Metropolitan News-Enterprise


Thursday, August 31, 2006


Page 1


S.C. Agrees to Review City’s Liability for Injunction Enforcing Unconstitutional Zoning Ordinance


By a MetNews Staff Writer


The California Supreme Court yesterday granted review in a case where the Court of Appeal held that a city is liable for damages resulting from its enforcement by a preliminary injunction of a city zoning ordinance determined to be unconstitutional.

In Manta Management Corporation v. City of San Bernardino, E036942, the Fourth District upheld a jury award of $1.4 million for damages incurred by Mantra as a result of a preliminary injunction the city obtained to enforce a zoning ordinance prohibiting Manta’s operation of an adult cabaret.

On appeal, the city argued that damages are available for a wrongfully issued preliminary injunction only if a bond had been posted or if the party wrongfully enjoined prevailed in a separate action for malicious prosecution, neither of which occurred.

Manta contended that the trial court correctly found it was entitled to recover damages resulting from the injunction, despite the absence of an injunction bond, via its cross-complaint for the violation of its civil rights pursuant to 42 U.S.C. Sec. 1983.

Justice Art W. McKinster, writing for Div. Two, agreed with Manta, saying:

“[J]ust as the act of seeking an injunction maliciously and without probable cause is a tort, so too is the act of seeking and obtaining an injunction to enforce an unconstitutional ordinance.”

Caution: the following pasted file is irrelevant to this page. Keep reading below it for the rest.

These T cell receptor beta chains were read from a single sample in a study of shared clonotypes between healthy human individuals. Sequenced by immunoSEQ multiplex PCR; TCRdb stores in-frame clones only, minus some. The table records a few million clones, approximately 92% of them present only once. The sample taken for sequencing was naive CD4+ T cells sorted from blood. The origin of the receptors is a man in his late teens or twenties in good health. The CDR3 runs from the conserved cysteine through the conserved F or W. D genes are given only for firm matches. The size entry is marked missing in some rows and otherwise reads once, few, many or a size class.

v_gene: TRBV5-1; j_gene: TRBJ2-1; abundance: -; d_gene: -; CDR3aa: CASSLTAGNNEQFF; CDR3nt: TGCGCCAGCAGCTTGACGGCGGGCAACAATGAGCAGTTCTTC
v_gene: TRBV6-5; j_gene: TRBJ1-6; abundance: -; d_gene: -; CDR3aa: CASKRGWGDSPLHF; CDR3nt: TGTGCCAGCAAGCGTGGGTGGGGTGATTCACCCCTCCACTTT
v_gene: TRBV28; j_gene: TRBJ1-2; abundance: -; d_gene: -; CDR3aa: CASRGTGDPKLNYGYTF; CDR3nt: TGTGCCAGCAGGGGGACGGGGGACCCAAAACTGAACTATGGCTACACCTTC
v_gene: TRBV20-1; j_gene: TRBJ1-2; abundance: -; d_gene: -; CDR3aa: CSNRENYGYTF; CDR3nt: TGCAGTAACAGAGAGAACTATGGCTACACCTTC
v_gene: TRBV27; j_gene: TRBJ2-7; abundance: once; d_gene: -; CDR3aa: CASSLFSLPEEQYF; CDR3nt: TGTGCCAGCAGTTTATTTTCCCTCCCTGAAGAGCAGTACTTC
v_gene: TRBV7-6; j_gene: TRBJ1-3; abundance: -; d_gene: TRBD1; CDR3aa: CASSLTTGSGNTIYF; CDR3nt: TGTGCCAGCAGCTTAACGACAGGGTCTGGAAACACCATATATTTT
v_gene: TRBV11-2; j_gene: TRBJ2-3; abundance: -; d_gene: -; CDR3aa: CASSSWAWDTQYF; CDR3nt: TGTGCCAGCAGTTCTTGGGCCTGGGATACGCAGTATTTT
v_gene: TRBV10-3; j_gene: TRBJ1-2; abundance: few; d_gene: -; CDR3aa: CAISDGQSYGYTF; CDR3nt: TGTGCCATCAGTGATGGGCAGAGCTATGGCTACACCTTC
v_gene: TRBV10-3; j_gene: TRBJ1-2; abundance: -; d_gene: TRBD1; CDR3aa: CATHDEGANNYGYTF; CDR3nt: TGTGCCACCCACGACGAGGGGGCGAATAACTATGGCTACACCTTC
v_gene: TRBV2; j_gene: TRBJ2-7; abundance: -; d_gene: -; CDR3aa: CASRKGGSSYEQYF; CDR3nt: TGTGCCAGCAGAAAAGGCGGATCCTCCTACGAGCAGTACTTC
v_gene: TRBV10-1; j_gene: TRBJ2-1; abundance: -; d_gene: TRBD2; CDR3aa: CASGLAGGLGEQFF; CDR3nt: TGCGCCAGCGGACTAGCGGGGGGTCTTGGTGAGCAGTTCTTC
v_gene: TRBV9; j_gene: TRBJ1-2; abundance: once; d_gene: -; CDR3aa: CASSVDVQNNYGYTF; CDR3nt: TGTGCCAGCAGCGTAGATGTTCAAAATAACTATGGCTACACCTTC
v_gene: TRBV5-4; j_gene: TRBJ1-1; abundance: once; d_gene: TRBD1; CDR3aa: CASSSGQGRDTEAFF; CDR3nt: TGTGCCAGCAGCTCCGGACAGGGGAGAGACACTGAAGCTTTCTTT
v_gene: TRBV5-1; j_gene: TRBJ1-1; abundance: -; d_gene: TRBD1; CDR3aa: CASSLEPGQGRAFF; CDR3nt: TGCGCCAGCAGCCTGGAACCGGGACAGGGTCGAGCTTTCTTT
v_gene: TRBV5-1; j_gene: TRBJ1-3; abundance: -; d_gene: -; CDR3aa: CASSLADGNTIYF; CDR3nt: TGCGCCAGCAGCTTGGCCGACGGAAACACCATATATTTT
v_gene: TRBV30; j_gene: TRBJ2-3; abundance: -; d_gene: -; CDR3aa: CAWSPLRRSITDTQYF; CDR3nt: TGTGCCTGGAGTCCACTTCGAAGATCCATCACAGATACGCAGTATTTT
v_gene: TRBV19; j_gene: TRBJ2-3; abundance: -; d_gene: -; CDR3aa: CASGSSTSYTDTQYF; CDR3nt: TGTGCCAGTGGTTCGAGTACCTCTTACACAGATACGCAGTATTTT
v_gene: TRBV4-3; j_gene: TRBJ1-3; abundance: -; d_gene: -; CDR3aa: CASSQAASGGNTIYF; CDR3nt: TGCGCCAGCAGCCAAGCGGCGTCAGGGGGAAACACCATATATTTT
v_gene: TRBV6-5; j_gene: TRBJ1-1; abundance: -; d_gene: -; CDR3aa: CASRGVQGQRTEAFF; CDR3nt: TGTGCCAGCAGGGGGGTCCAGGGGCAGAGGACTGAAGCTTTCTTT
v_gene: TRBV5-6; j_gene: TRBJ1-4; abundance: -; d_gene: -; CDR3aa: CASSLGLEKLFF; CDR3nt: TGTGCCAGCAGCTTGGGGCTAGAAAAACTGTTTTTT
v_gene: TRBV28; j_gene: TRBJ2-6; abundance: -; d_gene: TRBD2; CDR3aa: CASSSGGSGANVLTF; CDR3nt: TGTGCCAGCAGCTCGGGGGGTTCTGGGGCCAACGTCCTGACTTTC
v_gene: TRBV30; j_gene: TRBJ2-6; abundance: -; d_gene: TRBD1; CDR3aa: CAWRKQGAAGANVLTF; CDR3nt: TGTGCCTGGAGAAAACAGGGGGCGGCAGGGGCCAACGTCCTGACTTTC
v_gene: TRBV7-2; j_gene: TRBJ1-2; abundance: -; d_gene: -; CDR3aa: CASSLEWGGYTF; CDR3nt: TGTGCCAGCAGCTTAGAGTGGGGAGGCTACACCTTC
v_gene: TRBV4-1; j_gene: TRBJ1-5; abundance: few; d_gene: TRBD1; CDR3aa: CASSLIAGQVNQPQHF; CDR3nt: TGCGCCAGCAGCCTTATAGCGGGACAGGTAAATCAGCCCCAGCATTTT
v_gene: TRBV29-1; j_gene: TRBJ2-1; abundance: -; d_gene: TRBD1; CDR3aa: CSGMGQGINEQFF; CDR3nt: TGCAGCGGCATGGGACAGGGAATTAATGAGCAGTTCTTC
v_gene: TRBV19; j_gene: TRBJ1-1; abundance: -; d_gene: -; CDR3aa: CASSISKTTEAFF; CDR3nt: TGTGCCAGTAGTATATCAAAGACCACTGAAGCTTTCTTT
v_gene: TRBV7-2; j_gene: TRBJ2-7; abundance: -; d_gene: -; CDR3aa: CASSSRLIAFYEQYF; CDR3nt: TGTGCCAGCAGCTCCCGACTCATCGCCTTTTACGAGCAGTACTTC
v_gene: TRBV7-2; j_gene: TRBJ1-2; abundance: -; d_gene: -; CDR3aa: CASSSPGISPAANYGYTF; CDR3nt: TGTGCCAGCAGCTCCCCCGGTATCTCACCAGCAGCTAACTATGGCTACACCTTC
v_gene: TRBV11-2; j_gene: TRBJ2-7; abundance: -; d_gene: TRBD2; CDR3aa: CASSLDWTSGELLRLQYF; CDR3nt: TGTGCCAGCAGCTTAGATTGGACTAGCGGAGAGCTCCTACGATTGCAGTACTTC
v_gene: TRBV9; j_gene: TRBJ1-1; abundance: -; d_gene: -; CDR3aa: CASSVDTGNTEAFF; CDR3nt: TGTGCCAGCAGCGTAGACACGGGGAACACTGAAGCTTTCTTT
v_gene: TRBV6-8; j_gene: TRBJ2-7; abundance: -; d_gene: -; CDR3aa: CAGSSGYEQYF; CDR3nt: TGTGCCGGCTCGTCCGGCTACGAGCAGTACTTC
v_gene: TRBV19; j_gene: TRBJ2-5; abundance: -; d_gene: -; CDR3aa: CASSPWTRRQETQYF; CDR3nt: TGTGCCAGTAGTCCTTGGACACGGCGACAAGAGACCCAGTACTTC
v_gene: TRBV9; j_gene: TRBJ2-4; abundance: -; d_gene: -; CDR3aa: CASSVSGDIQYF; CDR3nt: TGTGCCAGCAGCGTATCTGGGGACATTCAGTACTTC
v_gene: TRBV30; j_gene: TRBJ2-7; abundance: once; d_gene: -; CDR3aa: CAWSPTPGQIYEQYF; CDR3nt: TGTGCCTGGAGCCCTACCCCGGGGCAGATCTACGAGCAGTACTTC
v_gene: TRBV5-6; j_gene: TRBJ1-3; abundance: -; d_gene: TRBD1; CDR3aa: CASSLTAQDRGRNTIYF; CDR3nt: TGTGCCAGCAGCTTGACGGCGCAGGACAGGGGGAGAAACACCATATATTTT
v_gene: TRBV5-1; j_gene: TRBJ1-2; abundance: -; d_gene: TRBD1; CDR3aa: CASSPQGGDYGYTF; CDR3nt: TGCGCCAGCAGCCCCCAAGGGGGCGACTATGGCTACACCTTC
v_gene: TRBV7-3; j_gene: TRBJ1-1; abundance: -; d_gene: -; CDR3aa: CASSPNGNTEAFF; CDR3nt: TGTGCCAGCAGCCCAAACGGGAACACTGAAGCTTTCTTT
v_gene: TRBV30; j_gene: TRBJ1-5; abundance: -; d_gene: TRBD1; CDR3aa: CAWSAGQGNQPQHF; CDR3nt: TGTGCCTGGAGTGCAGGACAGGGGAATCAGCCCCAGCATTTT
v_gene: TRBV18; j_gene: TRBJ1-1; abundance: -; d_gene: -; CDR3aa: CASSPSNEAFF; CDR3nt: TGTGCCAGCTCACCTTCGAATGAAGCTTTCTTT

McKinster concluded:

“[T]he section 1983 action is a tort action independent of the statutory remedies for improperly issued preliminary injunctions, and . . . the absence of a bond is irrelevant to Manta’s claim for damages.”

In 1993, the city issued Manta a conditional use permit for the operation of a nightclub to feature live entertainment and dancing on Hospitality Lane in a commercial area zoned CR-3.

Manta began operation of its nightclub, the Rocket Theater, featuring stand-up comedy acts in 1994. Later that year Manta renamed the club The Flesh Club and began featuring topless female dancers, thereby converting it into an adult cabaret. Adult cabarets are not permitted in CR-3 zones.

In 1995, the city attorney brought an action alleging the cabaret constituted a public nuisance, and seeking to abate the nuisance through preliminary and permanent injunctions. San Bernardino Superior Court Judge Duane M. Lloyd granted the city’s motion for preliminary injunction and ordered Manta to cease performances of the type characterizing adult cabarets.

Manta appealed the order granting the preliminary injunction and cross-complained against the city for declaratory relief and damages. The cross-complaint included several state causes of action and a cause of action alleging that the “ordinances and code provisions and actions” of the city violated its civil rights under the federal and state constitutions, and sought relief pursuant to 42 U.S.C. Sec. 1983.

Trial commenced in 1996 before San Bernardino Superior Court Judge Carl Davis, who bifurcated the issues, ruling that the issue of whether the preliminary injunction should be dissolved or made permanent would be tried before any damage issues.

Following trial, Davis ruled that the initial ordinance was constitutionally invalid because it neither served a substantial governmental interest nor allowed for reasonable alternative avenues of communication. He dissolved the preliminary injunction. The Fourth District affirmed, and the Supreme Court denied review.

The parties agreed to hold a two-step trial on Manta’s cross-complaint, first to determine liability and second to determine damages. Prior to the commencement of the bench trial, Manta filed amended its cross-complaint to allege only civil rights violations.

In the liability phase, San Bernardino Superior Court Judge Donald R. Alvarez found that the act of requesting and obtaining the preliminary injunction and the stay pending appeal constituted a basis for liability under section 1983 of title 42 of the United States Code.  In the subsequent trial on damages, the jury awarded Manta $1.4 million in damages for lost profits.


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